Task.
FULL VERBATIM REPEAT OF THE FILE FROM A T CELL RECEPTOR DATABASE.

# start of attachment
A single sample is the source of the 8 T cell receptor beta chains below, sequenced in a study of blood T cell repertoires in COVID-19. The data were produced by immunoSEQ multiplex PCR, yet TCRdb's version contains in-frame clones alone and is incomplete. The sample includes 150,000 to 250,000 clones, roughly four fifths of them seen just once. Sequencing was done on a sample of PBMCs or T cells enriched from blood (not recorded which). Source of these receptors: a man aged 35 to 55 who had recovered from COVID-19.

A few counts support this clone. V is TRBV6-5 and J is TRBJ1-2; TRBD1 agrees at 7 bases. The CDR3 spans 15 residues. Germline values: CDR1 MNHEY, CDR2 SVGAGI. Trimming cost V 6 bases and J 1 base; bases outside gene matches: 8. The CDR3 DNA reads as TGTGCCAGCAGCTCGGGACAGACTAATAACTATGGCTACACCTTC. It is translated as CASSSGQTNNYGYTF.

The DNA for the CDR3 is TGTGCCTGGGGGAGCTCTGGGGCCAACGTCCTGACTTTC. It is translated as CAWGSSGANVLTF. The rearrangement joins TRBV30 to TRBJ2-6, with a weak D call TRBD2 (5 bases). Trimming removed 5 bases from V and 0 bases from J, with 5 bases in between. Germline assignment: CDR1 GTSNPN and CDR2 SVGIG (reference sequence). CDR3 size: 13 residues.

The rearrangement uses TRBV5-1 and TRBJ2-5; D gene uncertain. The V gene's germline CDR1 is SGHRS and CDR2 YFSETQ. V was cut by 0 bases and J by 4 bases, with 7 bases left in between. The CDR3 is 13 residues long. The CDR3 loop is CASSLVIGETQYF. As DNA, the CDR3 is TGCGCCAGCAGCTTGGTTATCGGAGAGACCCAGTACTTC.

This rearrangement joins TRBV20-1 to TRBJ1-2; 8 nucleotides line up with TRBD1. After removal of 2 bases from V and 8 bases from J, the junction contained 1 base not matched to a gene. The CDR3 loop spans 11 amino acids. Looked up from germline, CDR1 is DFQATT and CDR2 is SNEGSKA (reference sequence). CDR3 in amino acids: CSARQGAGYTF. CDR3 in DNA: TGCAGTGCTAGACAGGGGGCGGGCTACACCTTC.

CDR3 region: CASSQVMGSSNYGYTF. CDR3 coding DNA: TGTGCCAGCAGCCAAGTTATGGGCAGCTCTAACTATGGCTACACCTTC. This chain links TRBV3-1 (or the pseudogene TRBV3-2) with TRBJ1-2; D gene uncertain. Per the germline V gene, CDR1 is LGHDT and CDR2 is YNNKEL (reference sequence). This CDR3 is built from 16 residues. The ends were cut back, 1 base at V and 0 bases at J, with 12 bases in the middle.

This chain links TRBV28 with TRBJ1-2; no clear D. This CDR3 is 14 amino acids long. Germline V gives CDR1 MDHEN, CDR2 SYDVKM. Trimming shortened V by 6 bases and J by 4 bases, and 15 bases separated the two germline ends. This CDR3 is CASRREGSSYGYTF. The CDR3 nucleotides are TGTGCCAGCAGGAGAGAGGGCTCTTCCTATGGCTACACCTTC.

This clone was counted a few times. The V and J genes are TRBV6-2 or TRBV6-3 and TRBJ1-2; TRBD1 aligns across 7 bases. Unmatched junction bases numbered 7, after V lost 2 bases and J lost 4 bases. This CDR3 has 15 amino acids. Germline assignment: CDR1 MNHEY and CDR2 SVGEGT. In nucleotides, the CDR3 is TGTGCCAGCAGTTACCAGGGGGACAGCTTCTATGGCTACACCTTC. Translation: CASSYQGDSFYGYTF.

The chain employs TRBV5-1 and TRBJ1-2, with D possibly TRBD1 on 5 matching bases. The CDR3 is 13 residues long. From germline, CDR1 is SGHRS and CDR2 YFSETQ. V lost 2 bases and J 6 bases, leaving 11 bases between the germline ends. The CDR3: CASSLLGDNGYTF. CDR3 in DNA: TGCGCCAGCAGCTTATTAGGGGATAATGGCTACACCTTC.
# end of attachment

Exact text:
A single sample is the source of the 8 T cell receptor beta chains below, sequenced in a study of blood T cell repertoires in COVID-19. The data were produced by immunoSEQ multiplex PCR, yet TCRdb's version contains in-frame clones alone and is incomplete. The sample includes 150,000 to 250,000 clones, roughly four fifths of them seen just once. Sequencing was done on a sample of PBMCs or T cells enriched from blood (not recorded which). Source of these receptors: a man aged 35 to 55 who had recovered from COVID-19.

A few counts support this clone. V is TRBV6-5 and J is TRBJ1-2; TRBD1 agrees at 7 bases. The CDR3 spans 15 residues. Germline values: CDR1 MNHEY, CDR2 SVGAGI. Trimming cost V 6 bases and J 1 base; bases outside gene matches: 8. The CDR3 DNA reads as TGTGCCAGCAGCTCGGGACAGACTAATAACTATGGCTACACCTTC. It is translated as CASSSGQTNNYGYTF.

The DNA for the CDR3 is TGTGCCTGGGGGAGCTCTGGGGCCAACGTCCTGACTTTC. It is translated as CAWGSSGANVLTF. The rearrangement joins TRBV30 to TRBJ2-6, with a weak D call TRBD2 (5 bases). Trimming removed 5 bases from V and 0 bases from J, with 5 bases in between. Germline assignment: CDR1 GTSNPN and CDR2 SVGIG (reference sequence). CDR3 size: 13 residues.

The rearrangement uses TRBV5-1 and TRBJ2-5; D gene uncertain. The V gene's germline CDR1 is SGHRS and CDR2 YFSETQ. V was cut by 0 bases and J by 4 bases, with 7 bases left in between. The CDR3 is 13 residues long. The CDR3 loop is CASSLVIGETQYF. As DNA, the CDR3 is TGCGCCAGCAGCTTGGTTATCGGAGAGACCCAGTACTTC.

This rearrangement joins TRBV20-1 to TRBJ1-2; 8 nucleotides line up with TRBD1. After removal of 2 bases from V and 8 bases from J, the junction contained 1 base not matched to a gene. The CDR3 loop spans 11 amino acids. Looked up from germline, CDR1 is DFQATT and CDR2 is SNEGSKA (reference sequence). CDR3 in amino acids: CSARQGAGYTF. CDR3 in DNA: TGCAGTGCTAGACAGGGGGCGGGCTACACCTTC.

CDR3 region: CASSQVMGSSNYGYTF. CDR3 coding DNA: TGTGCCAGCAGCCAAGTTATGGGCAGCTCTAACTATGGCTACACCTTC. This chain links TRBV3-1 (or the pseudogene TRBV3-2) with TRBJ1-2; D gene uncertain. Per the germline V gene, CDR1 is LGHDT and CDR2 is YNNKEL (reference sequence). This CDR3 is built from 16 residues. The ends were cut back, 1 base at V and 0 bases at J, with 12 bases in the middle.

This chain links TRBV28 with TRBJ1-2; no clear D. This CDR3 is 14 amino acids long. Germline V gives CDR1 MDHEN, CDR2 SYDVKM. Trimming shortened V by 6 bases and J by 4 bases, and 15 bases separated the two germline ends. This CDR3 is CASRREGSSYGYTF. The CDR3 nucleotides are TGTGCCAGCAGGAGAGAGGGCTCTTCCTATGGCTACACCTTC.

This clone was counted a few times. The V and J genes are TRBV6-2 or TRBV6-3 and TRBJ1-2; TRBD1 aligns across 7 bases. Unmatched junction bases numbered 7, after V lost 2 bases and J lost 4 bases. This CDR3 has 15 amino acids. Germline assignment: CDR1 MNHEY and CDR2 SVGEGT. In nucleotides, the CDR3 is TGTGCCAGCAGTTACCAGGGGGACAGCTTCTATGGCTACACCTTC. Translation: CASSYQGDSFYGYTF.

The chain employs TRBV5-1 and TRBJ1-2, with D possibly TRBD1 on 5 matching bases. The CDR3 is 13 residues long. From germline, CDR1 is SGHRS and CDR2 YFSETQ. V lost 2 bases and J 6 bases, leaving 11 bases between the germline ends. The CDR3: CASSLLGDNGYTF. CDR3 in DNA: TGCGCCAGCAGCTTATTAGGGGATAATGGCTACACCTTC.